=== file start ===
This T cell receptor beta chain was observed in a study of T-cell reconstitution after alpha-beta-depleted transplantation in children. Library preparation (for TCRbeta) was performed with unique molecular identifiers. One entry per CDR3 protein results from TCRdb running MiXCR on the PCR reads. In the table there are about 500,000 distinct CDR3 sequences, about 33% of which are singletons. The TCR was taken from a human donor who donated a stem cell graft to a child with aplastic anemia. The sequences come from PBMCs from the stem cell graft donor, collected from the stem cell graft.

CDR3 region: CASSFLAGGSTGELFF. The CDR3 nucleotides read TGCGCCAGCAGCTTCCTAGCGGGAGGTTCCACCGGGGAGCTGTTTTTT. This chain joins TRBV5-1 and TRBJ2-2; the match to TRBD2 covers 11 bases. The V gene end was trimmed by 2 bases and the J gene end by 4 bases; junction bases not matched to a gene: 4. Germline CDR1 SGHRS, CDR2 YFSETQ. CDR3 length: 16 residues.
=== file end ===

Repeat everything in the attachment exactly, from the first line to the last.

This T cell receptor beta chain was observed in a study of T-cell reconstitution after alpha-beta-depleted transplantation in children. Library preparation (for TCRbeta) was performed with unique molecular identifiers. One entry per CDR3 protein results from TCRdb running MiXCR on the PCR reads. In the table there are about 500,000 distinct CDR3 sequences, about 33% of which are singletons. The TCR was taken from a human donor who donated a stem cell graft to a child with aplastic anemia. The sequences come from PBMCs from the stem cell graft donor, collected from the stem cell graft.

CDR3 region: CASSFLAGGSTGELFF. The CDR3 nucleotides read TGCGCCAGCAGCTTCCTAGCGGGAGGTTCCACCGGGGAGCTGTTTTTT. This chain joins TRBV5-1 and TRBJ2-2; the match to TRBD2 covers 11 bases. The V gene end was trimmed by 2 bases and the J gene end by 4 bases; junction bases not matched to a gene: 4. Germline CDR1 SGHRS, CDR2 YFSETQ. CDR3 length: 16 residues.